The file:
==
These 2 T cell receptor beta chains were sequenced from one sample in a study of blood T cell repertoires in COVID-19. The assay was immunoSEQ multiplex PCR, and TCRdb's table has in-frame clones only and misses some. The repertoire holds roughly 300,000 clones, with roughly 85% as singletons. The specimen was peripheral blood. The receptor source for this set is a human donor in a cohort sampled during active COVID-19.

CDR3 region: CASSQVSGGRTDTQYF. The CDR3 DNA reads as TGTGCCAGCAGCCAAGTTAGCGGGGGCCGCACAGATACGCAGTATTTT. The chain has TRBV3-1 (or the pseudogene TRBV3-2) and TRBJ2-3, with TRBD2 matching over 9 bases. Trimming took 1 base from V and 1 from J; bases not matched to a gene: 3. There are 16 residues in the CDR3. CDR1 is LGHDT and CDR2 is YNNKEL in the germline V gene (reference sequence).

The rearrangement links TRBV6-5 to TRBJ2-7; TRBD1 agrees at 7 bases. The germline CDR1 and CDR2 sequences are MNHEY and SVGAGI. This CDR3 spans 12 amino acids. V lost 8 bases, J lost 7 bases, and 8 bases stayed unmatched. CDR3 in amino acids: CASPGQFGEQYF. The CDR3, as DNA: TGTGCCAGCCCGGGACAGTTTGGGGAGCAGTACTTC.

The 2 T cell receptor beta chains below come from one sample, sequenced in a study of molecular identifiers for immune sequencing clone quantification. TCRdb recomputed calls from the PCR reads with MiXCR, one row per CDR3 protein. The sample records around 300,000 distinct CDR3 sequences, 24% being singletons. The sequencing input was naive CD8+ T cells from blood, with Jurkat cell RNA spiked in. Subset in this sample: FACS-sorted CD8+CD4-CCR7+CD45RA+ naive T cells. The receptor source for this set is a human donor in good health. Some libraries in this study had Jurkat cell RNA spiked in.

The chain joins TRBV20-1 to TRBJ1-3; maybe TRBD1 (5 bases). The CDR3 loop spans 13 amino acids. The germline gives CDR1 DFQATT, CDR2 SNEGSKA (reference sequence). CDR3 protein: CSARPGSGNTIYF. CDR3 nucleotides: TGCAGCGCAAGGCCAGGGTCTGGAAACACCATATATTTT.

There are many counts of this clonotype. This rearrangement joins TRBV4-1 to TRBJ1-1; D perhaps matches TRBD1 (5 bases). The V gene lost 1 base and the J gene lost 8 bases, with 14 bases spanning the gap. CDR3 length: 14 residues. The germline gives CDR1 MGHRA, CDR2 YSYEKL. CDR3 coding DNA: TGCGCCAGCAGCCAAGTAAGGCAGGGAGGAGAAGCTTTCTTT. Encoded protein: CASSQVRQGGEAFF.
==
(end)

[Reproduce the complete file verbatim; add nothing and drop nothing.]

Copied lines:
These 2 T cell receptor beta chains were sequenced from one sample in a study of blood T cell repertoires in COVID-19. The assay was immunoSEQ multiplex PCR, and TCRdb's table has in-frame clones only and misses some. The repertoire holds roughly 300,000 clones, with roughly 85% as singletons. The specimen was peripheral blood. The receptor source for this set is a human donor in a cohort sampled during active COVID-19.

CDR3 region: CASSQVSGGRTDTQYF. The CDR3 DNA reads as TGTGCCAGCAGCCAAGTTAGCGGGGGCCGCACAGATACGCAGTATTTT. The chain has TRBV3-1 (or the pseudogene TRBV3-2) and TRBJ2-3, with TRBD2 matching over 9 bases. Trimming took 1 base from V and 1 from J; bases not matched to a gene: 3. There are 16 residues in the CDR3. CDR1 is LGHDT and CDR2 is YNNKEL in the germline V gene (reference sequence).

The rearrangement links TRBV6-5 to TRBJ2-7; TRBD1 agrees at 7 bases. The germline CDR1 and CDR2 sequences are MNHEY and SVGAGI. This CDR3 spans 12 amino acids. V lost 8 bases, J lost 7 bases, and 8 bases stayed unmatched. CDR3 in amino acids: CASPGQFGEQYF. The CDR3, as DNA: TGTGCCAGCCCGGGACAGTTTGGGGAGCAGTACTTC.

The 2 T cell receptor beta chains below come from one sample, sequenced in a study of molecular identifiers for immune sequencing clone quantification. TCRdb recomputed calls from the PCR reads with MiXCR, one row per CDR3 protein. The sample records around 300,000 distinct CDR3 sequences, 24% being singletons. The sequencing input was naive CD8+ T cells from blood, with Jurkat cell RNA spiked in. Subset in this sample: FACS-sorted CD8+CD4-CCR7+CD45RA+ naive T cells. The receptor source for this set is a human donor in good health. Some libraries in this study had Jurkat cell RNA spiked in.

The chain joins TRBV20-1 to TRBJ1-3; maybe TRBD1 (5 bases). The CDR3 loop spans 13 amino acids. The germline gives CDR1 DFQATT, CDR2 SNEGSKA (reference sequence). CDR3 protein: CSARPGSGNTIYF. CDR3 nucleotides: TGCAGCGCAAGGCCAGGGTCTGGAAACACCATATATTTT.

There are many counts of this clonotype. This rearrangement joins TRBV4-1 to TRBJ1-1; D perhaps matches TRBD1 (5 bases). The V gene lost 1 base and the J gene lost 8 bases, with 14 bases spanning the gap. CDR3 length: 14 residues. The germline gives CDR1 MGHRA, CDR2 YSYEKL. CDR3 coding DNA: TGCGCCAGCAGCCAAGTAAGGCAGGGAGGAGAAGCTTTCTTT. Encoded protein: CASSQVRQGGEAFF.